CDC to Require Negative COVID-19 Test for Air Travelers from the United Kingdom to the U.S.
For Immediate Release: Thursday, December 24, 2020
Contact: Media Relations
Today, President Trump is taking another step to protect the health of the American people by requiring air passengers arriving from the United Kingdom (U.K.) to test negative, via PCR or Antigen test, no more than 72 hours before departure from the U.K. to the United States.
The public health authorities in the United Kingdom recently announced the discovery of a new variant of SARS-CoV-2. Viruses constantly change through mutation, and preliminary analysis in the U.K. suggests that this new variant may be up to 70% more transmissible than previously circulating variants.
On March 14, President Trump issued a Presidential Proclamationexternal icon to suspend the entry of foreign nationals who visited the United Kingdom in the past 14 days. This has reduced air travel to the U.S. from the U.K. by about 90%. This additional testing requirement will fortify our protection of the American public to improve their health and safety and ensure responsible international travel. The order is consistent with existing CDC testing guidance plus the HHS, U.S. Department of Transportation, and Department of Homeland Security joint guidance in the “Runway to Recoverypdf iconexternal icon” document.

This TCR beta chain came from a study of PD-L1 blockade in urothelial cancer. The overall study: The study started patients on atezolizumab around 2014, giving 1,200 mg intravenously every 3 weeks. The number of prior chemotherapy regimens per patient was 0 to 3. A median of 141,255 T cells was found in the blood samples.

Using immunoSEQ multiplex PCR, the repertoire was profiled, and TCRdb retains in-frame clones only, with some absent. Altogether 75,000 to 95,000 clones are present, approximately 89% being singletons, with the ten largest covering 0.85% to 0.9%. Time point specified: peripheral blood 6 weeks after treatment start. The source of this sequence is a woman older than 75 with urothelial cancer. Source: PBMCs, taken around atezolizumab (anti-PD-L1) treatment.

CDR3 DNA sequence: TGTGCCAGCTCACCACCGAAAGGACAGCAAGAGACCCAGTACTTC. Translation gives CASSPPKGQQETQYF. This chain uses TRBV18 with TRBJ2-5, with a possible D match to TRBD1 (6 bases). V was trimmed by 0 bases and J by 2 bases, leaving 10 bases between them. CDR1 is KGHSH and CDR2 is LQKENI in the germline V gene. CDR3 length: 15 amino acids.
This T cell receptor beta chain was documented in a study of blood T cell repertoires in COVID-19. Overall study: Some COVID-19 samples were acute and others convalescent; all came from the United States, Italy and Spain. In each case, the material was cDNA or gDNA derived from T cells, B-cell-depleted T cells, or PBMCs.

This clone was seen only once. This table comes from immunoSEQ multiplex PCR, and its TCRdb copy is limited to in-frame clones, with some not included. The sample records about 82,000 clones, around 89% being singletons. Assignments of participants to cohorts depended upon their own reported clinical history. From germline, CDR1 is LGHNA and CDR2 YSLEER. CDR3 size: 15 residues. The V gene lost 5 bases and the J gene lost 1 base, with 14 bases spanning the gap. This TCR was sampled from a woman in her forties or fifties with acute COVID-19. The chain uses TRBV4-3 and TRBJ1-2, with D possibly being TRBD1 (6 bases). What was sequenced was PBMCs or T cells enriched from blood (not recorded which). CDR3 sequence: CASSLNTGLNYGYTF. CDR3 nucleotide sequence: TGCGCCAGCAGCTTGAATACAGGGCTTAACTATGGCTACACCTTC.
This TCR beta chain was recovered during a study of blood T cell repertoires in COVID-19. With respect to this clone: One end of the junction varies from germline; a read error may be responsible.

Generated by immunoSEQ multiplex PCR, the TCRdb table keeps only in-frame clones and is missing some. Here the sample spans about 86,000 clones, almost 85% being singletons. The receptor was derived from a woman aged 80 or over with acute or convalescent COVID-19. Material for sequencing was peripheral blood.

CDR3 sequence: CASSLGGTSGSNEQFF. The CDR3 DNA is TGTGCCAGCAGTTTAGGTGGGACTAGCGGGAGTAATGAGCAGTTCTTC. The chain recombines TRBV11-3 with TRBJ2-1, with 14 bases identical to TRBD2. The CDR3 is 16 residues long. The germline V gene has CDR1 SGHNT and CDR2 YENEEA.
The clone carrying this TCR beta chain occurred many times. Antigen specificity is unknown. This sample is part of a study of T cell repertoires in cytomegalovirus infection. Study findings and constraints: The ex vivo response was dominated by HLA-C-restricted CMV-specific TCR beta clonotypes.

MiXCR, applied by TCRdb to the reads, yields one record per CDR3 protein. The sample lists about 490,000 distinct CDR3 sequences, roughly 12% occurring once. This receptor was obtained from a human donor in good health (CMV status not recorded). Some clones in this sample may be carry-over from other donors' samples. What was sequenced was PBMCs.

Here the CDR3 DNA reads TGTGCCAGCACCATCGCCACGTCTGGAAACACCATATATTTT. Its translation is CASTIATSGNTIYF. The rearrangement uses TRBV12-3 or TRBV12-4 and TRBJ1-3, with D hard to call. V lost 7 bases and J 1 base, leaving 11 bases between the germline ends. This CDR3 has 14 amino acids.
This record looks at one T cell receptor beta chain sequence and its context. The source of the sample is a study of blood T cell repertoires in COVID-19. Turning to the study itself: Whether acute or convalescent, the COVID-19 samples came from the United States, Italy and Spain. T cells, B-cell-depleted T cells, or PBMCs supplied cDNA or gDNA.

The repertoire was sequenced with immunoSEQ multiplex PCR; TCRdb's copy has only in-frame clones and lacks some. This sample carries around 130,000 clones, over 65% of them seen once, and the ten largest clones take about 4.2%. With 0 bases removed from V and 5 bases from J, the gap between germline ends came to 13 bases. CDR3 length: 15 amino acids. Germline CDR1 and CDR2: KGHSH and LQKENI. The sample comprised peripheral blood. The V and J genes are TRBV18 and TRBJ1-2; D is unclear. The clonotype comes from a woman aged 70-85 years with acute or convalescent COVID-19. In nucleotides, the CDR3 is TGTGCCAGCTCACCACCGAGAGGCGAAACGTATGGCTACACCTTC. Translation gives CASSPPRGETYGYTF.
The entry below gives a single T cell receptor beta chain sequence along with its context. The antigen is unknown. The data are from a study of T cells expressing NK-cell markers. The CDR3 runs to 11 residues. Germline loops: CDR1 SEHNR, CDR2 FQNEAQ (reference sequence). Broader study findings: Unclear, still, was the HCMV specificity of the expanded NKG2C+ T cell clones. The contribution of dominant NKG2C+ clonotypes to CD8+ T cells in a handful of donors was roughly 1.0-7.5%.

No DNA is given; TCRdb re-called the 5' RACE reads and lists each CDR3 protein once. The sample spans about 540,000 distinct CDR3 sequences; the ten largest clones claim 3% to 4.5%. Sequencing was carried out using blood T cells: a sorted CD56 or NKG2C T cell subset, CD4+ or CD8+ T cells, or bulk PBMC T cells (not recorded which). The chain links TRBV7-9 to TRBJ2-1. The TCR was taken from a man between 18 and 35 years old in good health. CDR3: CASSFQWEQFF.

This new order is consistent with the measures that have been taken so far to increase our ability to detect and contain COVID-19 proactively and aggressively.
Passengers are required to get a viral test (i.e., a test for current infection) within the 3 days before their flight from the U.K. to the U.S. departs, and provide written documentation of their laboratory test result (in hard copy or electronic) to the airline. Airlines must confirm the negative test result for all passengers before they board. If a passenger chooses not to take a test, the airline must deny boarding to the passenger.
This order will be signed by CDC Director Robert Redfield, M.D., tomorrow, December 25, and become effective on December 28, 2020.
CDC works 24/7 protecting America’s health, safety and security. Whether disease start at home or abroad, are curable or preventable, chronic or acute, or from human activity or deliberate attack, CDC responds to America’s most pressing health threats. CDC is headquartered in Atlanta and has experts located throughout the United States and the world.